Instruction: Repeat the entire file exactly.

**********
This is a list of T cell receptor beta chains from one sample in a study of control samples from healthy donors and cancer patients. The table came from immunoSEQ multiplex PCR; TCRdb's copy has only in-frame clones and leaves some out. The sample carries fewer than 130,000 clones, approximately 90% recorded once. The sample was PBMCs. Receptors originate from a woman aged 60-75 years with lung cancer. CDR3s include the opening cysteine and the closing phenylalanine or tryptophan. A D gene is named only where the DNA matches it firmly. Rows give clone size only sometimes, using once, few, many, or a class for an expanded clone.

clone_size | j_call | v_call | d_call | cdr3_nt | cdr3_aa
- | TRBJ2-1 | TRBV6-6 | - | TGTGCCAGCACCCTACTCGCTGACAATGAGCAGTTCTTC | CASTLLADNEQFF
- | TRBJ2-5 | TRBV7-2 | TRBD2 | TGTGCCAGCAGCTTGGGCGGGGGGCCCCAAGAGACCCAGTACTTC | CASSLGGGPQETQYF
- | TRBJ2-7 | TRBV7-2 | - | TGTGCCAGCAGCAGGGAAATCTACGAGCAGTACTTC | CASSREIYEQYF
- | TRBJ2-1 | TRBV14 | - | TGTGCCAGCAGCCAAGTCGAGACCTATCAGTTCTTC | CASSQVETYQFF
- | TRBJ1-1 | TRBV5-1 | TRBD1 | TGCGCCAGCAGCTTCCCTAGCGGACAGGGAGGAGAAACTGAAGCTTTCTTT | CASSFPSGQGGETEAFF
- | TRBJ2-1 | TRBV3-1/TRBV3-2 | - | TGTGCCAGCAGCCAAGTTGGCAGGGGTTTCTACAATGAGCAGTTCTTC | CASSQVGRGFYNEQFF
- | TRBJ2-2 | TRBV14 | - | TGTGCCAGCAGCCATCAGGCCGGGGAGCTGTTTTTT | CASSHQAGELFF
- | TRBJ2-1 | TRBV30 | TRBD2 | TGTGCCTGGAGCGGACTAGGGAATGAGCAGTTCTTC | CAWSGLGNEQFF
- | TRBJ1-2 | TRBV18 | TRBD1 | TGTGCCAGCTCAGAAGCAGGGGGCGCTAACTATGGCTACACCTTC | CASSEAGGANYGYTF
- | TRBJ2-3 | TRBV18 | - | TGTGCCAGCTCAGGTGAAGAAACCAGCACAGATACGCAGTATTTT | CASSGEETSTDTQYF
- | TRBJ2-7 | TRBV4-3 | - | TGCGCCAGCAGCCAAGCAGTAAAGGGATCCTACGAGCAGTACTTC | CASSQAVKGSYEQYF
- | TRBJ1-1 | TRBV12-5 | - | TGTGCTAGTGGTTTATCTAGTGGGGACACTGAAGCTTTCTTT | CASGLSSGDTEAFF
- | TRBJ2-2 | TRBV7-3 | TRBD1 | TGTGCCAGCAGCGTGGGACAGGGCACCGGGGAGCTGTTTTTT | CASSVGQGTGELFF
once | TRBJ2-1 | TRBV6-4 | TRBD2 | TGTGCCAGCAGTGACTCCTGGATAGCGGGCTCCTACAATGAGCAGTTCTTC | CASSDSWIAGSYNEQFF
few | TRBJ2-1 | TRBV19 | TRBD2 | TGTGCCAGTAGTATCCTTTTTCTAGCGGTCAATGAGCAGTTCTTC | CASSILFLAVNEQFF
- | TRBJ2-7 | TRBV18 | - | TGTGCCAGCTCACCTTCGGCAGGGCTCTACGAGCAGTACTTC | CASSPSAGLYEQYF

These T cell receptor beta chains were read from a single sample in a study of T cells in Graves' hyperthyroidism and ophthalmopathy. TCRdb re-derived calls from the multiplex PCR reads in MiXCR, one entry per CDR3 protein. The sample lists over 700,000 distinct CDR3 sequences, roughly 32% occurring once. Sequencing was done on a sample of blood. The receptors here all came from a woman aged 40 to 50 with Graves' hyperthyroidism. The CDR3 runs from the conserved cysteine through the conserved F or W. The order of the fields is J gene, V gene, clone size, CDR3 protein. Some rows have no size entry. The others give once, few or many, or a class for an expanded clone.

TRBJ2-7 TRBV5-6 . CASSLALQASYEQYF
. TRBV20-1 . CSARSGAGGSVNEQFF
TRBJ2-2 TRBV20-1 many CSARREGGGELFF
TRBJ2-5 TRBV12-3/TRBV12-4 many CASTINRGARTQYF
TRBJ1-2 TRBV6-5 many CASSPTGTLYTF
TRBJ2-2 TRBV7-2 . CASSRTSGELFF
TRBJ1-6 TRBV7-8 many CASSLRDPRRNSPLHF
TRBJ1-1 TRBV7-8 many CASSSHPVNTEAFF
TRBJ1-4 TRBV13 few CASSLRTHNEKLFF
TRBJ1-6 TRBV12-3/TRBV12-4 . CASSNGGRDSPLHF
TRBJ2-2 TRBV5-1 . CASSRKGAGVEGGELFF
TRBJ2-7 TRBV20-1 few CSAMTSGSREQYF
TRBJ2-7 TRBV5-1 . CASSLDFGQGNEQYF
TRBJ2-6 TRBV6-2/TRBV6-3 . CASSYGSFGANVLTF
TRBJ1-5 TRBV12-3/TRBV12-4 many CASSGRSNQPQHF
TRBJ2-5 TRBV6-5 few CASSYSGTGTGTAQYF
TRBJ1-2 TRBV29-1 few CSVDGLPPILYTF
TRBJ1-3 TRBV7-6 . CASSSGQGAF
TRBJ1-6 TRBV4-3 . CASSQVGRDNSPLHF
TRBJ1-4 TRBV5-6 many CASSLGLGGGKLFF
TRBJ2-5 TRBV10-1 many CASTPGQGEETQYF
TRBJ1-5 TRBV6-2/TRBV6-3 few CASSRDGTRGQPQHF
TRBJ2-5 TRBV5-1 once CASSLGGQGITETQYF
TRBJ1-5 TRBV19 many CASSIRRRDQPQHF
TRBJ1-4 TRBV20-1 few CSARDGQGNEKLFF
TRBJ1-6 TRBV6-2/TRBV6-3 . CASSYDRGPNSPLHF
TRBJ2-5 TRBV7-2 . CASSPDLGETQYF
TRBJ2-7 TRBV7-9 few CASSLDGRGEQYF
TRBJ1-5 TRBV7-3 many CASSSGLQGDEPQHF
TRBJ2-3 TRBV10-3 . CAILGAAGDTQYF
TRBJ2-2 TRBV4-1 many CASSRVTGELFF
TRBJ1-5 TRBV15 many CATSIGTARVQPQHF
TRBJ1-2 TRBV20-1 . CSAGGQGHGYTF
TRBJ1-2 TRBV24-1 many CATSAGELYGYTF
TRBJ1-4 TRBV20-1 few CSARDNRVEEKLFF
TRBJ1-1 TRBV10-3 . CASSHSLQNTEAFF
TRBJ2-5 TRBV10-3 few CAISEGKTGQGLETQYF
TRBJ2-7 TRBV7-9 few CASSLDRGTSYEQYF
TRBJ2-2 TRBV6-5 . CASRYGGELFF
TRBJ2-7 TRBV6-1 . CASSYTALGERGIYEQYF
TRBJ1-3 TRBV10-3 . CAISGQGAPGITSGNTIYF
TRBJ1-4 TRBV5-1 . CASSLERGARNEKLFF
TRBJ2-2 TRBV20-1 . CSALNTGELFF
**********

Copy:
This is a list of T cell receptor beta chains from one sample in a study of control samples from healthy donors and cancer patients. The table came from immunoSEQ multiplex PCR; TCRdb's copy has only in-frame clones and leaves some out. The sample carries fewer than 130,000 clones, approximately 90% recorded once. The sample was PBMCs. Receptors originate from a woman aged 60-75 years with lung cancer. CDR3s include the opening cysteine and the closing phenylalanine or tryptophan. A D gene is named only where the DNA matches it firmly. Rows give clone size only sometimes, using once, few, many, or a class for an expanded clone.

clone_size | j_call | v_call | d_call | cdr3_nt | cdr3_aa
- | TRBJ2-1 | TRBV6-6 | - | TGTGCCAGCACCCTACTCGCTGACAATGAGCAGTTCTTC | CASTLLADNEQFF
- | TRBJ2-5 | TRBV7-2 | TRBD2 | TGTGCCAGCAGCTTGGGCGGGGGGCCCCAAGAGACCCAGTACTTC | CASSLGGGPQETQYF
- | TRBJ2-7 | TRBV7-2 | - | TGTGCCAGCAGCAGGGAAATCTACGAGCAGTACTTC | CASSREIYEQYF
- | TRBJ2-1 | TRBV14 | - | TGTGCCAGCAGCCAAGTCGAGACCTATCAGTTCTTC | CASSQVETYQFF
- | TRBJ1-1 | TRBV5-1 | TRBD1 | TGCGCCAGCAGCTTCCCTAGCGGACAGGGAGGAGAAACTGAAGCTTTCTTT | CASSFPSGQGGETEAFF
- | TRBJ2-1 | TRBV3-1/TRBV3-2 | - | TGTGCCAGCAGCCAAGTTGGCAGGGGTTTCTACAATGAGCAGTTCTTC | CASSQVGRGFYNEQFF
- | TRBJ2-2 | TRBV14 | - | TGTGCCAGCAGCCATCAGGCCGGGGAGCTGTTTTTT | CASSHQAGELFF
- | TRBJ2-1 | TRBV30 | TRBD2 | TGTGCCTGGAGCGGACTAGGGAATGAGCAGTTCTTC | CAWSGLGNEQFF
- | TRBJ1-2 | TRBV18 | TRBD1 | TGTGCCAGCTCAGAAGCAGGGGGCGCTAACTATGGCTACACCTTC | CASSEAGGANYGYTF
- | TRBJ2-3 | TRBV18 | - | TGTGCCAGCTCAGGTGAAGAAACCAGCACAGATACGCAGTATTTT | CASSGEETSTDTQYF
- | TRBJ2-7 | TRBV4-3 | - | TGCGCCAGCAGCCAAGCAGTAAAGGGATCCTACGAGCAGTACTTC | CASSQAVKGSYEQYF
- | TRBJ1-1 | TRBV12-5 | - | TGTGCTAGTGGTTTATCTAGTGGGGACACTGAAGCTTTCTTT | CASGLSSGDTEAFF
- | TRBJ2-2 | TRBV7-3 | TRBD1 | TGTGCCAGCAGCGTGGGACAGGGCACCGGGGAGCTGTTTTTT | CASSVGQGTGELFF
once | TRBJ2-1 | TRBV6-4 | TRBD2 | TGTGCCAGCAGTGACTCCTGGATAGCGGGCTCCTACAATGAGCAGTTCTTC | CASSDSWIAGSYNEQFF
few | TRBJ2-1 | TRBV19 | TRBD2 | TGTGCCAGTAGTATCCTTTTTCTAGCGGTCAATGAGCAGTTCTTC | CASSILFLAVNEQFF
- | TRBJ2-7 | TRBV18 | - | TGTGCCAGCTCACCTTCGGCAGGGCTCTACGAGCAGTACTTC | CASSPSAGLYEQYF

These T cell receptor beta chains were read from a single sample in a study of T cells in Graves' hyperthyroidism and ophthalmopathy. TCRdb re-derived calls from the multiplex PCR reads in MiXCR, one entry per CDR3 protein. The sample lists over 700,000 distinct CDR3 sequences, roughly 32% occurring once. Sequencing was done on a sample of blood. The receptors here all came from a woman aged 40 to 50 with Graves' hyperthyroidism. The CDR3 runs from the conserved cysteine through the conserved F or W. The order of the fields is J gene, V gene, clone size, CDR3 protein. Some rows have no size entry. The others give once, few or many, or a class for an expanded clone.

TRBJ2-7 TRBV5-6 . CASSLALQASYEQYF
. TRBV20-1 . CSARSGAGGSVNEQFF
TRBJ2-2 TRBV20-1 many CSARREGGGELFF
TRBJ2-5 TRBV12-3/TRBV12-4 many CASTINRGARTQYF
TRBJ1-2 TRBV6-5 many CASSPTGTLYTF
TRBJ2-2 TRBV7-2 . CASSRTSGELFF
TRBJ1-6 TRBV7-8 many CASSLRDPRRNSPLHF
TRBJ1-1 TRBV7-8 many CASSSHPVNTEAFF
TRBJ1-4 TRBV13 few CASSLRTHNEKLFF
TRBJ1-6 TRBV12-3/TRBV12-4 . CASSNGGRDSPLHF
TRBJ2-2 TRBV5-1 . CASSRKGAGVEGGELFF
TRBJ2-7 TRBV20-1 few CSAMTSGSREQYF
TRBJ2-7 TRBV5-1 . CASSLDFGQGNEQYF
TRBJ2-6 TRBV6-2/TRBV6-3 . CASSYGSFGANVLTF
TRBJ1-5 TRBV12-3/TRBV12-4 many CASSGRSNQPQHF
TRBJ2-5 TRBV6-5 few CASSYSGTGTGTAQYF
TRBJ1-2 TRBV29-1 few CSVDGLPPILYTF
TRBJ1-3 TRBV7-6 . CASSSGQGAF
TRBJ1-6 TRBV4-3 . CASSQVGRDNSPLHF
TRBJ1-4 TRBV5-6 many CASSLGLGGGKLFF
TRBJ2-5 TRBV10-1 many CASTPGQGEETQYF
TRBJ1-5 TRBV6-2/TRBV6-3 few CASSRDGTRGQPQHF
TRBJ2-5 TRBV5-1 once CASSLGGQGITETQYF
TRBJ1-5 TRBV19 many CASSIRRRDQPQHF
TRBJ1-4 TRBV20-1 few CSARDGQGNEKLFF
TRBJ1-6 TRBV6-2/TRBV6-3 . CASSYDRGPNSPLHF
TRBJ2-5 TRBV7-2 . CASSPDLGETQYF
TRBJ2-7 TRBV7-9 few CASSLDGRGEQYF
TRBJ1-5 TRBV7-3 many CASSSGLQGDEPQHF
TRBJ2-3 TRBV10-3 . CAILGAAGDTQYF
TRBJ2-2 TRBV4-1 many CASSRVTGELFF
TRBJ1-5 TRBV15 many CATSIGTARVQPQHF
TRBJ1-2 TRBV20-1 . CSAGGQGHGYTF
TRBJ1-2 TRBV24-1 many CATSAGELYGYTF
TRBJ1-4 TRBV20-1 few CSARDNRVEEKLFF
TRBJ1-1 TRBV10-3 . CASSHSLQNTEAFF
TRBJ2-5 TRBV10-3 few CAISEGKTGQGLETQYF
TRBJ2-7 TRBV7-9 few CASSLDRGTSYEQYF
TRBJ2-2 TRBV6-5 . CASRYGGELFF
TRBJ2-7 TRBV6-1 . CASSYTALGERGIYEQYF
TRBJ1-3 TRBV10-3 . CAISGQGAPGITSGNTIYF
TRBJ1-4 TRBV5-1 . CASSLERGARNEKLFF
TRBJ2-2 TRBV20-1 . CSALNTGELFF